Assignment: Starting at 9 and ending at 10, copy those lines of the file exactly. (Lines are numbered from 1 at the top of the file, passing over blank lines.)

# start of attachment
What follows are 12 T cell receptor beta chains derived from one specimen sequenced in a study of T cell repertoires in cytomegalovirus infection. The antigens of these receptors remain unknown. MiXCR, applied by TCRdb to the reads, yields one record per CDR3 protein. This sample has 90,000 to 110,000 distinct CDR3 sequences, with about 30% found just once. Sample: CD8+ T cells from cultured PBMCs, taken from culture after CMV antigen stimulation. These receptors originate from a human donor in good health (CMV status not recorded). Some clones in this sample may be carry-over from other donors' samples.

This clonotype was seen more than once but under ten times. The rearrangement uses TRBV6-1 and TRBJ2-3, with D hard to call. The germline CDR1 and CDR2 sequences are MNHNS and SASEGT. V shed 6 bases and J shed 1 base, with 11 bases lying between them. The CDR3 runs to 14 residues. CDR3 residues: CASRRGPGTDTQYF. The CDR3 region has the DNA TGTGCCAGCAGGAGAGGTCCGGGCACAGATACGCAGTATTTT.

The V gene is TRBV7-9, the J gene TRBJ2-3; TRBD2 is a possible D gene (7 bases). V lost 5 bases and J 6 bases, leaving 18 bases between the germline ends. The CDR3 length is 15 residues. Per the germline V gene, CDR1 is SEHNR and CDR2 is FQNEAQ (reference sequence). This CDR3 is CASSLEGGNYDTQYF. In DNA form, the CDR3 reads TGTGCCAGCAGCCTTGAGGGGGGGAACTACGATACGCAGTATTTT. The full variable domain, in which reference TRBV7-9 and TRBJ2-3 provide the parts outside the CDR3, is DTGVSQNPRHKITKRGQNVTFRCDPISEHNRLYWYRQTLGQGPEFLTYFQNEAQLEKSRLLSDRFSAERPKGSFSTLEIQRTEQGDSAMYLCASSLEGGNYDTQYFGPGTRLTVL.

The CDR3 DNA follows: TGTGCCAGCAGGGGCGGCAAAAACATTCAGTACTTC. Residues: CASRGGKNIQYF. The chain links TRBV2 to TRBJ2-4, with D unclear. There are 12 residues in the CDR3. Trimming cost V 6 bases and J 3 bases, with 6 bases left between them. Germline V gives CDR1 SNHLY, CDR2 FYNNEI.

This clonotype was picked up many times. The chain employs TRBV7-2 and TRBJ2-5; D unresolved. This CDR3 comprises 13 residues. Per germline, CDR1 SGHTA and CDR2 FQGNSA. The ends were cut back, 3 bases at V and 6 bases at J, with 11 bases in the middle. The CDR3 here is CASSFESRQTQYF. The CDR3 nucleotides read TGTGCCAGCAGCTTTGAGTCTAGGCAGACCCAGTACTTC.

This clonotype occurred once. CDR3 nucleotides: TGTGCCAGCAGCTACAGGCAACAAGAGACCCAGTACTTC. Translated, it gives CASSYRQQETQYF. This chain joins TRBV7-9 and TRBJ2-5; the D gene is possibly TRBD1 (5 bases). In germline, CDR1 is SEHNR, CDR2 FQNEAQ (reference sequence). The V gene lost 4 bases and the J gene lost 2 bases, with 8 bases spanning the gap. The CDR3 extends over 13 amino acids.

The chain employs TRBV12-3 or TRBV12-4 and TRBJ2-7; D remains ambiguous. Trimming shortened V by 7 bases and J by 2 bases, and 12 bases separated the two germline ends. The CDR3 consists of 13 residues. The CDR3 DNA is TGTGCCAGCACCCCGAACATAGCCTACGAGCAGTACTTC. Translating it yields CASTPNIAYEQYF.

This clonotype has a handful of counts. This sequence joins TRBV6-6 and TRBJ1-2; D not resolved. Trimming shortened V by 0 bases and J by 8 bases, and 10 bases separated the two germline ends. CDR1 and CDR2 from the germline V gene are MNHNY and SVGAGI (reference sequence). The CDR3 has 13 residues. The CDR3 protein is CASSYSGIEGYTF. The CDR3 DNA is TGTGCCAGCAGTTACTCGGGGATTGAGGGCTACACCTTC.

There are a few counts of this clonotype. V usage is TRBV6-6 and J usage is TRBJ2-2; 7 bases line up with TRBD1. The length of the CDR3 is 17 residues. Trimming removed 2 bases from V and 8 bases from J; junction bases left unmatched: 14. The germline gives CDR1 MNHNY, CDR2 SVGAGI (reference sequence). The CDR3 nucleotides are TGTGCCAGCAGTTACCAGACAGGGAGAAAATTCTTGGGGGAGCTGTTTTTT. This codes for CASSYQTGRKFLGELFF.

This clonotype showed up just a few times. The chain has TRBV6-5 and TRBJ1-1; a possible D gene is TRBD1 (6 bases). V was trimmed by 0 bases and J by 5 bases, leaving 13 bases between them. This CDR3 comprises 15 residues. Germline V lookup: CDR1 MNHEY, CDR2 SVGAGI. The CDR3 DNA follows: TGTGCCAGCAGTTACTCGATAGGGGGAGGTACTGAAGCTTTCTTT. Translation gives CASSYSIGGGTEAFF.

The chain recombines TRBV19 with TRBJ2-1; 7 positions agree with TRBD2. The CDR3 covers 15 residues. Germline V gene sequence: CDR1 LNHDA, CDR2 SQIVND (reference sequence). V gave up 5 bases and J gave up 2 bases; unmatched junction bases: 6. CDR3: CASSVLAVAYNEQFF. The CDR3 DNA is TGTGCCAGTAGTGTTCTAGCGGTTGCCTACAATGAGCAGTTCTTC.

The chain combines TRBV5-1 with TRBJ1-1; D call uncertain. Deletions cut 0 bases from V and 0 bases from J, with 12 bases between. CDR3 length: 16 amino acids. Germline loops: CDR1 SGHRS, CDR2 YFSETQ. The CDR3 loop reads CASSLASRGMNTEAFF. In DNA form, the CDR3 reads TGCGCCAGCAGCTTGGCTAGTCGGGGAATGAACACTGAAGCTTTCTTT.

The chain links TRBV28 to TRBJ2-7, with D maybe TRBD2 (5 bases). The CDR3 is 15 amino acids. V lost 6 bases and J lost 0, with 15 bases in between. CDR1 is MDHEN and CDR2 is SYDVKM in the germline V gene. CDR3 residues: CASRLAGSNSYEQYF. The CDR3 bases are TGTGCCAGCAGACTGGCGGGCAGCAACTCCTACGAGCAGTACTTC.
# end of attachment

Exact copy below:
There are a few counts of this clonotype. V usage is TRBV6-6 and J usage is TRBJ2-2; 7 bases line up with TRBD1. The length of the CDR3 is 17 residues. Trimming removed 2 bases from V and 8 bases from J; junction bases left unmatched: 14. The germline gives CDR1 MNHNY, CDR2 SVGAGI (reference sequence). The CDR3 nucleotides are TGTGCCAGCAGTTACCAGACAGGGAGAAAATTCTTGGGGGAGCTGTTTTTT. This codes for CASSYQTGRKFLGELFF.

This clonotype showed up just a few times. The chain has TRBV6-5 and TRBJ1-1; a possible D gene is TRBD1 (6 bases). V was trimmed by 0 bases and J by 5 bases, leaving 13 bases between them. This CDR3 comprises 15 residues. Germline V lookup: CDR1 MNHEY, CDR2 SVGAGI. The CDR3 DNA follows: TGTGCCAGCAGTTACTCGATAGGGGGAGGTACTGAAGCTTTCTTT. Translation gives CASSYSIGGGTEAFF.